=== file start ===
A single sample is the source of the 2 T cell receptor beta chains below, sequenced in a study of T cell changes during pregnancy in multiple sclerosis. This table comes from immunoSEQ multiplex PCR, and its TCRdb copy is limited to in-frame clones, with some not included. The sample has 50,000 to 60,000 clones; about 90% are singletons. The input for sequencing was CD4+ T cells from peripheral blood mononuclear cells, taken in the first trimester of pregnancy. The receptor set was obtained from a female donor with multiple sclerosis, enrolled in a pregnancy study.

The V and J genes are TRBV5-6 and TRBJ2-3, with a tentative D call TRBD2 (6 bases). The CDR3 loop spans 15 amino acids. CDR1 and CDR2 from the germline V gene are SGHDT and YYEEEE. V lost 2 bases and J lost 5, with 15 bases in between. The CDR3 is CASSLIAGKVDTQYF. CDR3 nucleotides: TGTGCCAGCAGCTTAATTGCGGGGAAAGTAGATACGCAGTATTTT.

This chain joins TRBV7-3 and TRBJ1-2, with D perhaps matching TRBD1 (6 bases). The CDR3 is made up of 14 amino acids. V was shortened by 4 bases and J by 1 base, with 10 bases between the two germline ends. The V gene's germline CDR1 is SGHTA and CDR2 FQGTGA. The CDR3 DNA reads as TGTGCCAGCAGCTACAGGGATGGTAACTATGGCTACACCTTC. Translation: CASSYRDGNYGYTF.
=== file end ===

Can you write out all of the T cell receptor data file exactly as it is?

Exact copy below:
A single sample is the source of the 2 T cell receptor beta chains below, sequenced in a study of T cell changes during pregnancy in multiple sclerosis. This table comes from immunoSEQ multiplex PCR, and its TCRdb copy is limited to in-frame clones, with some not included. The sample has 50,000 to 60,000 clones; about 90% are singletons. The input for sequencing was CD4+ T cells from peripheral blood mononuclear cells, taken in the first trimester of pregnancy. The receptor set was obtained from a female donor with multiple sclerosis, enrolled in a pregnancy study.

The V and J genes are TRBV5-6 and TRBJ2-3, with a tentative D call TRBD2 (6 bases). The CDR3 loop spans 15 amino acids. CDR1 and CDR2 from the germline V gene are SGHDT and YYEEEE. V lost 2 bases and J lost 5, with 15 bases in between. The CDR3 is CASSLIAGKVDTQYF. CDR3 nucleotides: TGTGCCAGCAGCTTAATTGCGGGGAAAGTAGATACGCAGTATTTT.

This chain joins TRBV7-3 and TRBJ1-2, with D perhaps matching TRBD1 (6 bases). The CDR3 is made up of 14 amino acids. V was shortened by 4 bases and J by 1 base, with 10 bases between the two germline ends. The V gene's germline CDR1 is SGHTA and CDR2 FQGTGA. The CDR3 DNA reads as TGTGCCAGCAGCTACAGGGATGGTAACTATGGCTACACCTTC. Translation: CASSYRDGNYGYTF.